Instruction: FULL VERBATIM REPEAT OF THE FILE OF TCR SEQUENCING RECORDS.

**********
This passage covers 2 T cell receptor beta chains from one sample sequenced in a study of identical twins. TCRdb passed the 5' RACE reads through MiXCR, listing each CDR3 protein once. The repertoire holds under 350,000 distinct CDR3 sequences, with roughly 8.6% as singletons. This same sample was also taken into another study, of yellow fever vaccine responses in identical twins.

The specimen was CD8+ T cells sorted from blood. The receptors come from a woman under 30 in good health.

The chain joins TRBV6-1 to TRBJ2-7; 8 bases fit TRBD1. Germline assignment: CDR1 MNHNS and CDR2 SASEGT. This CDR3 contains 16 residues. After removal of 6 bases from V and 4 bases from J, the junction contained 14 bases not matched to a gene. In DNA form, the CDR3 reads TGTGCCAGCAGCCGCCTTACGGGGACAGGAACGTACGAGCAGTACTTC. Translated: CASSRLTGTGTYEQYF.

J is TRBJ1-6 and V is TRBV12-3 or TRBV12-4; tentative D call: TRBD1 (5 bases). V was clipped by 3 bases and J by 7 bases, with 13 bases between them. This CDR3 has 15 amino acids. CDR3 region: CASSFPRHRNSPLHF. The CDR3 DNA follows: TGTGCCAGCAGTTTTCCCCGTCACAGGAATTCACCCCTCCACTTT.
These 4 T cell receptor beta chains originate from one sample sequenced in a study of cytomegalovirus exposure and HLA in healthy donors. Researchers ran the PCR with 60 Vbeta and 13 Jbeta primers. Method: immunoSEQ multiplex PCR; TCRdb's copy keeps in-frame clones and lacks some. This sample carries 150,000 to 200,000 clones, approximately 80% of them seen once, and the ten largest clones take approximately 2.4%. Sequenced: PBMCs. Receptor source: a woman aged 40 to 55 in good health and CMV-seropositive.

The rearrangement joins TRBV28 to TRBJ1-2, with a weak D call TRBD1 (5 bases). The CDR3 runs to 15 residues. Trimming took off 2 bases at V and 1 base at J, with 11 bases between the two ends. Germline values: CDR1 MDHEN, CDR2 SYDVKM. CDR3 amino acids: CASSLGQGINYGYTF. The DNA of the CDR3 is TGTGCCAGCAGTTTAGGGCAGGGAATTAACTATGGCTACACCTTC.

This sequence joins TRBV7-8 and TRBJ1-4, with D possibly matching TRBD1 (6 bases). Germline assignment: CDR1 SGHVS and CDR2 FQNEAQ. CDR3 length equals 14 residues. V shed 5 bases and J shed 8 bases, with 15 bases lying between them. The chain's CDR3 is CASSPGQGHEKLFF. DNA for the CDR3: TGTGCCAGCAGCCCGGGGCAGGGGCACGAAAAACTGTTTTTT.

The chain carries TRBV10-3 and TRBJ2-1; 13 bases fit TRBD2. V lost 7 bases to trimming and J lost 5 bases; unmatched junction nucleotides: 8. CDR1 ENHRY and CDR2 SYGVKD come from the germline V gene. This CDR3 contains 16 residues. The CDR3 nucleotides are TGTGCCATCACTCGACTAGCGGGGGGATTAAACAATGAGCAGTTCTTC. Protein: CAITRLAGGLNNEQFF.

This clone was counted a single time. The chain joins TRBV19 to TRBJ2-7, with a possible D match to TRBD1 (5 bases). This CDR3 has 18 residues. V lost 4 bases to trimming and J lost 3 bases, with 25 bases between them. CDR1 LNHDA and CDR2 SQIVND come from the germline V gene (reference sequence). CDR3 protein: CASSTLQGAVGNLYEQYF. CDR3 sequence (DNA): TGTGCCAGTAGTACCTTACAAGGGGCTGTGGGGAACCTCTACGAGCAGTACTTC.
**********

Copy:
This passage covers 2 T cell receptor beta chains from one sample sequenced in a study of identical twins. TCRdb passed the 5' RACE reads through MiXCR, listing each CDR3 protein once. The repertoire holds under 350,000 distinct CDR3 sequences, with roughly 8.6% as singletons. This same sample was also taken into another study, of yellow fever vaccine responses in identical twins.

The specimen was CD8+ T cells sorted from blood. The receptors come from a woman under 30 in good health.

The chain joins TRBV6-1 to TRBJ2-7; 8 bases fit TRBD1. Germline assignment: CDR1 MNHNS and CDR2 SASEGT. This CDR3 contains 16 residues. After removal of 6 bases from V and 4 bases from J, the junction contained 14 bases not matched to a gene. In DNA form, the CDR3 reads TGTGCCAGCAGCCGCCTTACGGGGACAGGAACGTACGAGCAGTACTTC. Translated: CASSRLTGTGTYEQYF.

J is TRBJ1-6 and V is TRBV12-3 or TRBV12-4; tentative D call: TRBD1 (5 bases). V was clipped by 3 bases and J by 7 bases, with 13 bases between them. This CDR3 has 15 amino acids. CDR3 region: CASSFPRHRNSPLHF. The CDR3 DNA follows: TGTGCCAGCAGTTTTCCCCGTCACAGGAATTCACCCCTCCACTTT.
These 4 T cell receptor beta chains originate from one sample sequenced in a study of cytomegalovirus exposure and HLA in healthy donors. Researchers ran the PCR with 60 Vbeta and 13 Jbeta primers. Method: immunoSEQ multiplex PCR; TCRdb's copy keeps in-frame clones and lacks some. This sample carries 150,000 to 200,000 clones, approximately 80% of them seen once, and the ten largest clones take approximately 2.4%. Sequenced: PBMCs. Receptor source: a woman aged 40 to 55 in good health and CMV-seropositive.

The rearrangement joins TRBV28 to TRBJ1-2, with a weak D call TRBD1 (5 bases). The CDR3 runs to 15 residues. Trimming took off 2 bases at V and 1 base at J, with 11 bases between the two ends. Germline values: CDR1 MDHEN, CDR2 SYDVKM. CDR3 amino acids: CASSLGQGINYGYTF. The DNA of the CDR3 is TGTGCCAGCAGTTTAGGGCAGGGAATTAACTATGGCTACACCTTC.

This sequence joins TRBV7-8 and TRBJ1-4, with D possibly matching TRBD1 (6 bases). Germline assignment: CDR1 SGHVS and CDR2 FQNEAQ. CDR3 length equals 14 residues. V shed 5 bases and J shed 8 bases, with 15 bases lying between them. The chain's CDR3 is CASSPGQGHEKLFF. DNA for the CDR3: TGTGCCAGCAGCCCGGGGCAGGGGCACGAAAAACTGTTTTTT.

The chain carries TRBV10-3 and TRBJ2-1; 13 bases fit TRBD2. V lost 7 bases to trimming and J lost 5 bases; unmatched junction nucleotides: 8. CDR1 ENHRY and CDR2 SYGVKD come from the germline V gene. This CDR3 contains 16 residues. The CDR3 nucleotides are TGTGCCATCACTCGACTAGCGGGGGGATTAAACAATGAGCAGTTCTTC. Protein: CAITRLAGGLNNEQFF.

This clone was counted a single time. The chain joins TRBV19 to TRBJ2-7, with a possible D match to TRBD1 (5 bases). This CDR3 has 18 residues. V lost 4 bases to trimming and J lost 3 bases, with 25 bases between them. CDR1 LNHDA and CDR2 SQIVND come from the germline V gene (reference sequence). CDR3 protein: CASSTLQGAVGNLYEQYF. CDR3 sequence (DNA): TGTGCCAGTAGTACCTTACAAGGGGCTGTGGGGAACCTCTACGAGCAGTACTTC.